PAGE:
Review: The Colorful, Emotional, Immersive Theater Of Alone
By Abel Horwitz
This weekend ALONE opens its first of four shows of 2015 with “The Index of Diffusion”. ALONE, as always, excels at creating beautiful experiences. Experiences that play with lights, sounds and colors in wonderful ways. Rainbows play heavily in the theme, and it seems that this will continue throughout the season: In August they will bring us “Refraction”, September “Reflection” and in October they will conclude (so we have been told) with “Absorption”.
Each is a little bit designed to push you just a little bit further down their rabbit hole.
The challenge in reviewing a show such as ALONE is that there is no plotline to speak of. Words, in this case, can only describe the individual experience that I had, and trying to interpret what I experienced perhaps isn’t the point of what they are doing. (SPOILER ALERT: if you plan to attend this weekend, note that this review contains spoilers insomuch as that's possible without a plot.)
ALONE’s intention is to disorient. To make their participants feel and react to their project. Any reaction one has is correct, just as long as you feel something. Each point in your journey into their world is designed around feelings. Some of their rooms exist to provoke anxiety, others to provoke celebration and elation. There are rooms in which you are pushed around and given instructions you’re not quite sure what to do with. Rooms that make you feel vulnerable. Angry. Relieved.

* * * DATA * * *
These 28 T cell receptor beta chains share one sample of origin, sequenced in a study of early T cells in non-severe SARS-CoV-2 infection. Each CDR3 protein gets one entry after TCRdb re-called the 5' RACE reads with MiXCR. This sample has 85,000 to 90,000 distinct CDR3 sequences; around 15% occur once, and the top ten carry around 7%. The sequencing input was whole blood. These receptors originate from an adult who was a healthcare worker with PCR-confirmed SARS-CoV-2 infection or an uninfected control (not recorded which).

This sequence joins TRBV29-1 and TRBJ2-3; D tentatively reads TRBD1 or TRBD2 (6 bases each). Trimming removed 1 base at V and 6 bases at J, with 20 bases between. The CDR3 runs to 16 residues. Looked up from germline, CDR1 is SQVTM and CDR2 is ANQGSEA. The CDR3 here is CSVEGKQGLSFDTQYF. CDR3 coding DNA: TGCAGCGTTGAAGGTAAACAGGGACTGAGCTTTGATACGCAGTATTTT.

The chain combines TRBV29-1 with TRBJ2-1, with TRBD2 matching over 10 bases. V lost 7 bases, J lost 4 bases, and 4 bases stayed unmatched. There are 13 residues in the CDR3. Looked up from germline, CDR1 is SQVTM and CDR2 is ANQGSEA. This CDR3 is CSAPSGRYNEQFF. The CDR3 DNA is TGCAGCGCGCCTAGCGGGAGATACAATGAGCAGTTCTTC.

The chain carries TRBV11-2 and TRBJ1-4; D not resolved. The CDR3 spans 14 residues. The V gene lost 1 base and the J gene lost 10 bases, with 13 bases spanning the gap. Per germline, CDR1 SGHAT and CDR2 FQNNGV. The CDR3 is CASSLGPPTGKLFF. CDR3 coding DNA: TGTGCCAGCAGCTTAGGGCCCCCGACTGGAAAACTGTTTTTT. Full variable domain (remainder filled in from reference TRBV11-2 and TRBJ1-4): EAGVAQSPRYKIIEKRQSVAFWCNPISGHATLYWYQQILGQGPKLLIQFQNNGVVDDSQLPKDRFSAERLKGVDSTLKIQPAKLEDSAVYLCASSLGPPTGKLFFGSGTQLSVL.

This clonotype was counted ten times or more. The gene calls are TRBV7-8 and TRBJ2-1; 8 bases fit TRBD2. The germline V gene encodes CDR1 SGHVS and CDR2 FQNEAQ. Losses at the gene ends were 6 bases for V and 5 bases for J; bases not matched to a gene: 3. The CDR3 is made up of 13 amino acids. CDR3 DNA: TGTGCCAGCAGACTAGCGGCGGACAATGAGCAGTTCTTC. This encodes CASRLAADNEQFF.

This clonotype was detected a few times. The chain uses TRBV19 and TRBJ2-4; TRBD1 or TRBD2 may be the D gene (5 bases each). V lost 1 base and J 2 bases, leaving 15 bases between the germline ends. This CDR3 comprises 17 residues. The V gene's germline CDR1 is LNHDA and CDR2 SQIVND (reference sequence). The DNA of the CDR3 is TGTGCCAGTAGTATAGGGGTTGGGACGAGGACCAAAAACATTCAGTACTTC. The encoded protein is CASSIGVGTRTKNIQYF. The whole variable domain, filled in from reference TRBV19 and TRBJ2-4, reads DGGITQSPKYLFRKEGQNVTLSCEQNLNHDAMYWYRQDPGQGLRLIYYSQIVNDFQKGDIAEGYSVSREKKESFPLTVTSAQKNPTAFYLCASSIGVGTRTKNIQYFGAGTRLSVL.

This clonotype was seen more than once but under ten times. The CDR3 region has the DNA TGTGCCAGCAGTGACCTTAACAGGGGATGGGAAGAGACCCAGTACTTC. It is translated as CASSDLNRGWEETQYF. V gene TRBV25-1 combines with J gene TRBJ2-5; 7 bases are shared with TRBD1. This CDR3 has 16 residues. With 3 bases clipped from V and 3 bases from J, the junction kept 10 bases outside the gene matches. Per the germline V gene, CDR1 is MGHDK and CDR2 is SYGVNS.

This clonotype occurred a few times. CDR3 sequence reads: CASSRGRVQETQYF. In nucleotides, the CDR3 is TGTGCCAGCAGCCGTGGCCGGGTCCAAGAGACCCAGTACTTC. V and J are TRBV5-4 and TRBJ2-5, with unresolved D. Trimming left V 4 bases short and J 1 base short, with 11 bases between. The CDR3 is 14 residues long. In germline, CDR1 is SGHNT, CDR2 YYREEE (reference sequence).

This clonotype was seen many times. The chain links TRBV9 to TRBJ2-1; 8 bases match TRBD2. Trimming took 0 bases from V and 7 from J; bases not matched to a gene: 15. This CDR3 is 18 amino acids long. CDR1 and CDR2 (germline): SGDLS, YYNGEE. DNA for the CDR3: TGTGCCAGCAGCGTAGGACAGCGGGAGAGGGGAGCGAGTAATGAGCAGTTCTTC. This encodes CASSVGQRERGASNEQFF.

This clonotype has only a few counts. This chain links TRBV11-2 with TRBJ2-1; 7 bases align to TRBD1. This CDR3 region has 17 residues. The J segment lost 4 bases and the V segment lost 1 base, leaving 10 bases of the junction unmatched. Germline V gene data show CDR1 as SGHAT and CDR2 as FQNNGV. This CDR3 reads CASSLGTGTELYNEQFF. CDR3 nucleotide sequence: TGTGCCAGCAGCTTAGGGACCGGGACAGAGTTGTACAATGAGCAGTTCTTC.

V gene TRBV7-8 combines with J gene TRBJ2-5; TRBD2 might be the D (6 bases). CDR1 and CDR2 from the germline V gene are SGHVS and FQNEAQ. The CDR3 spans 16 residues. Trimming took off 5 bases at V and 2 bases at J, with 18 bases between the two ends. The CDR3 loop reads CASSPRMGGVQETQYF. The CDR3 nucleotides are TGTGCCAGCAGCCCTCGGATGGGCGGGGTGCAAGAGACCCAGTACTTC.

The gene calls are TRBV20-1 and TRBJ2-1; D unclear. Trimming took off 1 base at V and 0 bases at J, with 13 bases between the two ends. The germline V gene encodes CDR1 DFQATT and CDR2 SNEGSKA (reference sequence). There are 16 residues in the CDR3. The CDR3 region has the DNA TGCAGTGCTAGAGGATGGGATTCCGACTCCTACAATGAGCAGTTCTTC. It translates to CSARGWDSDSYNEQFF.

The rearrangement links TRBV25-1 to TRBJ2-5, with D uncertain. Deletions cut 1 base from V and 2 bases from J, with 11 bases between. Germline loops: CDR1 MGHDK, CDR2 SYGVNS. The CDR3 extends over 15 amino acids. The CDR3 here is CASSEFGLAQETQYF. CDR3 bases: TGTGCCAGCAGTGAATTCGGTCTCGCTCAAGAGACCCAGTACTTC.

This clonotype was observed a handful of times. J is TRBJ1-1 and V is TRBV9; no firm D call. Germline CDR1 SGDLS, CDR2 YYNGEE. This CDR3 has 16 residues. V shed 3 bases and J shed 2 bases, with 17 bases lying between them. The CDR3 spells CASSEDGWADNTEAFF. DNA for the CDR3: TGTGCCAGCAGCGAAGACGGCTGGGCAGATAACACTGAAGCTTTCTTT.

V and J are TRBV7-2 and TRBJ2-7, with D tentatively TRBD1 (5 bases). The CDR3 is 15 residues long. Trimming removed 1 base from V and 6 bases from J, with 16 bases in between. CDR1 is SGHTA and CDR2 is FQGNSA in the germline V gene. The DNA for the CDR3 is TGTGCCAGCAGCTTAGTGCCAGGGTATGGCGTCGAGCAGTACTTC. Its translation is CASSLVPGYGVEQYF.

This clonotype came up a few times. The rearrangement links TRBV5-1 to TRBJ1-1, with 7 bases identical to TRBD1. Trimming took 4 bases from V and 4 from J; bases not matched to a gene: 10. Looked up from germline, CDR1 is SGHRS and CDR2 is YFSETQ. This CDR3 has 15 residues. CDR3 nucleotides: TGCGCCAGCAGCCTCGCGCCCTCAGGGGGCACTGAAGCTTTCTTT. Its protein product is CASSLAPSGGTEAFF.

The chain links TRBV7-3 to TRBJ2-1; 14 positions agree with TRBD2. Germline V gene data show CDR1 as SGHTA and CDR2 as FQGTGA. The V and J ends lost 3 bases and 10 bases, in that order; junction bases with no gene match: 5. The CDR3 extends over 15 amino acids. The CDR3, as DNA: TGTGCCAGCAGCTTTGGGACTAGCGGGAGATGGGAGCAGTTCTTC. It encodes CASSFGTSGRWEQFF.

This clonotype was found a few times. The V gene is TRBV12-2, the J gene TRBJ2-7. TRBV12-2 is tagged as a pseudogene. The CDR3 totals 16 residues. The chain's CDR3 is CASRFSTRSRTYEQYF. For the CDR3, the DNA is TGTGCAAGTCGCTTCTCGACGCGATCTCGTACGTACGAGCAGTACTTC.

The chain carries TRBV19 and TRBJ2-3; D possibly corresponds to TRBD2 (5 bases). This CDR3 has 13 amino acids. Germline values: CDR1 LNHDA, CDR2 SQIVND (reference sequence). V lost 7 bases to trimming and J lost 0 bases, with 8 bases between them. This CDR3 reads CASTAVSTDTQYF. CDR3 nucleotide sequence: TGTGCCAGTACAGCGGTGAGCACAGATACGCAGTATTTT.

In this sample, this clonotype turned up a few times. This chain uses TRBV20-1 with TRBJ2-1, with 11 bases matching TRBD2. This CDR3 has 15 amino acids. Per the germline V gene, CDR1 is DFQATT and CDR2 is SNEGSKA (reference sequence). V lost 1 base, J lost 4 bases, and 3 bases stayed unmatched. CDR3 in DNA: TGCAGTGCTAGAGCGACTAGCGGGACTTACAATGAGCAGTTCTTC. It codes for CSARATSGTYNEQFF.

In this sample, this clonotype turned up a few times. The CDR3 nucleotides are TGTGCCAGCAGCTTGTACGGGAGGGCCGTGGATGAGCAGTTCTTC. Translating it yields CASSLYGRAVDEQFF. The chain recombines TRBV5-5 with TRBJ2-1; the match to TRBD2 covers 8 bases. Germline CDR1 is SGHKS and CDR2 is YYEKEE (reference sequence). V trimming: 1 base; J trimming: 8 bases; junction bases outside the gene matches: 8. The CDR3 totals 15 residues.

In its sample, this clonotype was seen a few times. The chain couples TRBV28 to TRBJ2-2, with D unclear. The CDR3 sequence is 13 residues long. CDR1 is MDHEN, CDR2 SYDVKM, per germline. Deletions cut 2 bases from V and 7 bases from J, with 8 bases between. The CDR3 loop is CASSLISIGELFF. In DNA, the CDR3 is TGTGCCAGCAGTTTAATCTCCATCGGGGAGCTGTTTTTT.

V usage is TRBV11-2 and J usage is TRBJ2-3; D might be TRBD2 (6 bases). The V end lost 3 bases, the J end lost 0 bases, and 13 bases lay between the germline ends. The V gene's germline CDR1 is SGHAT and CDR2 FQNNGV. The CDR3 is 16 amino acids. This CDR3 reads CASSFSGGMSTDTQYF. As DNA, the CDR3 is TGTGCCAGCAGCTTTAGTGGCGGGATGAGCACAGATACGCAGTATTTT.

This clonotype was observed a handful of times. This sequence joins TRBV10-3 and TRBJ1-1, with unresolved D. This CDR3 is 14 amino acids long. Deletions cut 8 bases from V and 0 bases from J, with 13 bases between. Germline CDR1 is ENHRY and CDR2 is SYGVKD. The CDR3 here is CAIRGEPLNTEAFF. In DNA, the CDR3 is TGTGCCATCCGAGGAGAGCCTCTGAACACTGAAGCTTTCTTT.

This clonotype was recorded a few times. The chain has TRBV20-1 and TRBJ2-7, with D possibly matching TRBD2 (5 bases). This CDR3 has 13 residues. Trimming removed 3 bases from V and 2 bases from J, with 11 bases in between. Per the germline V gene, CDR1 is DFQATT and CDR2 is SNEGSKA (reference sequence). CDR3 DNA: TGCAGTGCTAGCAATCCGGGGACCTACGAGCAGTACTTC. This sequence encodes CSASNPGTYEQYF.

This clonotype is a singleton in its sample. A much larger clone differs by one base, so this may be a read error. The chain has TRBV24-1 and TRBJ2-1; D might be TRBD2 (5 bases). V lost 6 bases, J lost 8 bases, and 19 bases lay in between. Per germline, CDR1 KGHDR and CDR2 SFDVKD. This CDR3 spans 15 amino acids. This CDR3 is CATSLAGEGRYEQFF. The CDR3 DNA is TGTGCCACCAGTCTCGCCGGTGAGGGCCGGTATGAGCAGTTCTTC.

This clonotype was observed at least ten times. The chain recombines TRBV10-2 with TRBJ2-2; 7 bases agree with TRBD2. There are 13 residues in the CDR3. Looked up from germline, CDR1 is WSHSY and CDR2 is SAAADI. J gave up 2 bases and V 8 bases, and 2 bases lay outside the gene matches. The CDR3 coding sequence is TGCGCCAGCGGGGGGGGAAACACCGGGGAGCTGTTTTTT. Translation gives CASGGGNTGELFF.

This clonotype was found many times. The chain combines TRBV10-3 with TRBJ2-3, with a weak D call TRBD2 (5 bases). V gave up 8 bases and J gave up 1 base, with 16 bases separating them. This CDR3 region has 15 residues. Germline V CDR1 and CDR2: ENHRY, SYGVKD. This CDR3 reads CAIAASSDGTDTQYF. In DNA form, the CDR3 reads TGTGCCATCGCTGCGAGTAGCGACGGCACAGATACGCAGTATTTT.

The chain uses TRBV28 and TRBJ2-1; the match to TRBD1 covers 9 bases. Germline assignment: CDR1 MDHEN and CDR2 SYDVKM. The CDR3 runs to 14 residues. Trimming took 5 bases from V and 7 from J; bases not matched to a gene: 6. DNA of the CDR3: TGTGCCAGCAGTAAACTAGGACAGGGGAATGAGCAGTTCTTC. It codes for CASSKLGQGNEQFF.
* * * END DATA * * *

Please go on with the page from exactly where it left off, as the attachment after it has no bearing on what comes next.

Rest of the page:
For those looking for Halloween frights you won’t find them in “Diffusion”. For those hoping for something closer to a traditional play, where the audience exists as observers but not participants, I would suggest finding a different show. There’s a little bit of both inside, but it falls decidedly in between the two worlds.
You will crawl at points. You will walk down darkened hallways. You will be encouraged to try on costumes, wear masks and dance on tables. You will be spoken to directly. Your face will be touched. You will be disoriented and confused and led around by strangers in the dark—sometimes very gently, other times with aggression, as they ask you questions you’re not quite sure how to answer.
You will sit and observe at times. You will wait patiently and think about crowd control and a famous play you probably last read in high school. You will wonder if you’re missing out on bits of the show depending on who grabs you, how long you spend in each room, and where in each room you are placed.
But overall, the best way to experience ALONE is to simply let go and embrace whatever comes your way.
If I can spoil anything about this “experience” it's that you will live to tell the tale. Afterwards you will stand outside with your friends and those you met inside and try to describe what it was exactly that you saw, or did, or what you were told. They will recount similar but not identical stories back to you. This is the pleasure and the pain of immersive theater: Everyone gets a slightly different show.
There are still three more shows to go. All, I am certain, will interweave with each other. Themes will be revisited, moments repeated under different context.
This weekend is the appetizer. There are still three courses left.
“The Index of Diffusion” runs tonight and tomorrow at an undisclosed location in Hollywood. Tickets are $20 online and $25 at the door (if not sold out, and if you can find it). Tickets and information about future events can be found at here, and by following them on Twitter @aloneexperience.